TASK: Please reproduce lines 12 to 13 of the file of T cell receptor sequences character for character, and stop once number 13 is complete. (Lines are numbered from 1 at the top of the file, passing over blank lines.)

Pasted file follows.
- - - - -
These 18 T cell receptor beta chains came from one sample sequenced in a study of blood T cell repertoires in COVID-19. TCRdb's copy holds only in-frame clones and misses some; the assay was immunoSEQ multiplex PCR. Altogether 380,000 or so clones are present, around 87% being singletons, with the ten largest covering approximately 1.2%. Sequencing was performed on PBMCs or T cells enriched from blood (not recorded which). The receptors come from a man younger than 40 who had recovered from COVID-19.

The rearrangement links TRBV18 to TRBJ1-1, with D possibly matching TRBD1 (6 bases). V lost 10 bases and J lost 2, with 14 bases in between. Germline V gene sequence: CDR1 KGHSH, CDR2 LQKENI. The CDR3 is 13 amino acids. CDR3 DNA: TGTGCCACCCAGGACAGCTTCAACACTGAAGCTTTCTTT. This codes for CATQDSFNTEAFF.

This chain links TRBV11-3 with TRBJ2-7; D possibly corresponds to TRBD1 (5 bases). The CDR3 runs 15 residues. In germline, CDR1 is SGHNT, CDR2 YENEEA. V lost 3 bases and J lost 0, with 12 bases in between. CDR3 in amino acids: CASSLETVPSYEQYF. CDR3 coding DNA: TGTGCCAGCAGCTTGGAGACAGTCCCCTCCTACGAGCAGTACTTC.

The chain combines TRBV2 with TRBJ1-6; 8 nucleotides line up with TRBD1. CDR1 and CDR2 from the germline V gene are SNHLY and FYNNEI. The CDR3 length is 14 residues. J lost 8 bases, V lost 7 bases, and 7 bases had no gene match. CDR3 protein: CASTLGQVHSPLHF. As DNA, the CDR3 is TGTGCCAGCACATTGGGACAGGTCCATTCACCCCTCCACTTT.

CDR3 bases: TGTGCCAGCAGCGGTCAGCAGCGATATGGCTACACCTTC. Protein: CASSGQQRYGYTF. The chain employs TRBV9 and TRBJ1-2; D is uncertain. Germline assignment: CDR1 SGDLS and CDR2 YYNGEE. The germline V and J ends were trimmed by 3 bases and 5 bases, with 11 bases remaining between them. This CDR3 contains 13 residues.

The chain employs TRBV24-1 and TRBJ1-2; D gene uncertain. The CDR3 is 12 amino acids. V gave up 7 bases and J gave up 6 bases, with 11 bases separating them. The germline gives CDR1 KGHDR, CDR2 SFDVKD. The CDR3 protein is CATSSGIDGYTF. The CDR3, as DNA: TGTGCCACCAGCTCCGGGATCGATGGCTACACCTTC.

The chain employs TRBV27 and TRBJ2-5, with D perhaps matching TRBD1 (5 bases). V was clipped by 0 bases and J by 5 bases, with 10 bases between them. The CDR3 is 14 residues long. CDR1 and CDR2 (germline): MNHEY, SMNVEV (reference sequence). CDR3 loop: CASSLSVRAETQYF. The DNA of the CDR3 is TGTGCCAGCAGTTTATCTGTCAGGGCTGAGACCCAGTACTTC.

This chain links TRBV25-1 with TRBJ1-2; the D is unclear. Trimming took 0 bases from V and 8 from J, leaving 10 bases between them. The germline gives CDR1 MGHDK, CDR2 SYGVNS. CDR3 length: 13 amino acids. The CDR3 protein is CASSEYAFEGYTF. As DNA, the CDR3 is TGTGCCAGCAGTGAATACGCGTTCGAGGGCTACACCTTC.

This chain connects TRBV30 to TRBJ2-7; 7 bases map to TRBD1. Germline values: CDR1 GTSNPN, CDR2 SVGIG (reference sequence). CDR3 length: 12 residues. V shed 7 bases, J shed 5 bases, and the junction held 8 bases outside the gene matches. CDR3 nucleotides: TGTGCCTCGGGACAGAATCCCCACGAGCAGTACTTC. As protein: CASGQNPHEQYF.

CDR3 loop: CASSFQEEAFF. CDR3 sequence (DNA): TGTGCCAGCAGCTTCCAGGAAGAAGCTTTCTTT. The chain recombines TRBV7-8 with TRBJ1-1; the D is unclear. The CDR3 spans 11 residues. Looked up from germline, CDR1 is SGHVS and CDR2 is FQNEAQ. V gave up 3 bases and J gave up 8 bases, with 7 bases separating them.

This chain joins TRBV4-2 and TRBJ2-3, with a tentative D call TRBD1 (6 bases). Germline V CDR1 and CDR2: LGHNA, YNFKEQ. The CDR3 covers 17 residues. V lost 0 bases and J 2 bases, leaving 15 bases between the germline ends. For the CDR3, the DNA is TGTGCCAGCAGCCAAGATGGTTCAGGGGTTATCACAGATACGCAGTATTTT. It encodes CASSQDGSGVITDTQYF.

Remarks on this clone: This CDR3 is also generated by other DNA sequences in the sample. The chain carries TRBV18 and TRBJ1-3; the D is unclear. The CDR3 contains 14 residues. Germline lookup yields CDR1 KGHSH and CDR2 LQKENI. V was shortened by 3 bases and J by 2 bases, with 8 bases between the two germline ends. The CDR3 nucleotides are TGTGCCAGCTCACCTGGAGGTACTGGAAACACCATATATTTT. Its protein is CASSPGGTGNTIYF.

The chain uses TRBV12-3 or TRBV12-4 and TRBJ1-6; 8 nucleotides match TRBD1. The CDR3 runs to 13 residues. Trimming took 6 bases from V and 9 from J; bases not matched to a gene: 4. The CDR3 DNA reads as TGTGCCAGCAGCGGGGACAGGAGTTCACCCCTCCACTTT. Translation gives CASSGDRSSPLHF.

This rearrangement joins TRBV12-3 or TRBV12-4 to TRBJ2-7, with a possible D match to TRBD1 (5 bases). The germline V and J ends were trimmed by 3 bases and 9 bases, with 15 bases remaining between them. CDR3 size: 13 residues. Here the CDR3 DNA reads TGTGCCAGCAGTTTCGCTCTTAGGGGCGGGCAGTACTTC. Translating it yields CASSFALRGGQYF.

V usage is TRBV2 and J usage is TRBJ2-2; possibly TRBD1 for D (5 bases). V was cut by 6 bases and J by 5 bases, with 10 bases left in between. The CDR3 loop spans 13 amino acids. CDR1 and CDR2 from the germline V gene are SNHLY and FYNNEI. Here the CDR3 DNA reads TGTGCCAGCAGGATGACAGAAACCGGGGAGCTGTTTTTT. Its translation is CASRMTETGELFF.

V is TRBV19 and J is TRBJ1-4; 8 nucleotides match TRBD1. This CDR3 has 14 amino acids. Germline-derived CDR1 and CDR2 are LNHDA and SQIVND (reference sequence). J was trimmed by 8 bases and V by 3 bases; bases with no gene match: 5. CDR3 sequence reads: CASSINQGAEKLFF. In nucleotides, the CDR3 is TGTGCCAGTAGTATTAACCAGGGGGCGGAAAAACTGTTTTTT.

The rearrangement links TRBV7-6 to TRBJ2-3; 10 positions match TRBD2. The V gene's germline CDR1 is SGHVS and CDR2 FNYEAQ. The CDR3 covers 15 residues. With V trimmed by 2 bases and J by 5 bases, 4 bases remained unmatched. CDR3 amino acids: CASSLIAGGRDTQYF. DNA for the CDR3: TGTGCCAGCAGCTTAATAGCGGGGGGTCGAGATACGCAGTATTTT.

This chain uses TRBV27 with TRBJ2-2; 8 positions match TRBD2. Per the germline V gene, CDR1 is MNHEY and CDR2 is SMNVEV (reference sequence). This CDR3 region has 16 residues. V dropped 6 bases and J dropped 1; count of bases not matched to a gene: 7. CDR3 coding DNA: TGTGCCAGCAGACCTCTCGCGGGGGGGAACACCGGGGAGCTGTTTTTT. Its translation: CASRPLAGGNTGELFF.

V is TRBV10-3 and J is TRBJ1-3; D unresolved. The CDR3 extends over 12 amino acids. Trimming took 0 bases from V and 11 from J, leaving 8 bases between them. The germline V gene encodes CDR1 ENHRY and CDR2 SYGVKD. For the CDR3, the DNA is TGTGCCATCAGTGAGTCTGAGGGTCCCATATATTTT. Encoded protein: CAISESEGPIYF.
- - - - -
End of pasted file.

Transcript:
Remarks on this clone: This CDR3 is also generated by other DNA sequences in the sample. The chain carries TRBV18 and TRBJ1-3; the D is unclear. The CDR3 contains 14 residues. Germline lookup yields CDR1 KGHSH and CDR2 LQKENI. V was shortened by 3 bases and J by 2 bases, with 8 bases between the two germline ends. The CDR3 nucleotides are TGTGCCAGCTCACCTGGAGGTACTGGAAACACCATATATTTT. Its protein is CASSPGGTGNTIYF.

The chain uses TRBV12-3 or TRBV12-4 and TRBJ1-6; 8 nucleotides match TRBD1. The CDR3 runs to 13 residues. Trimming took 6 bases from V and 9 from J; bases not matched to a gene: 4. The CDR3 DNA reads as TGTGCCAGCAGCGGGGACAGGAGTTCACCCCTCCACTTT. Translation gives CASSGDRSSPLHF.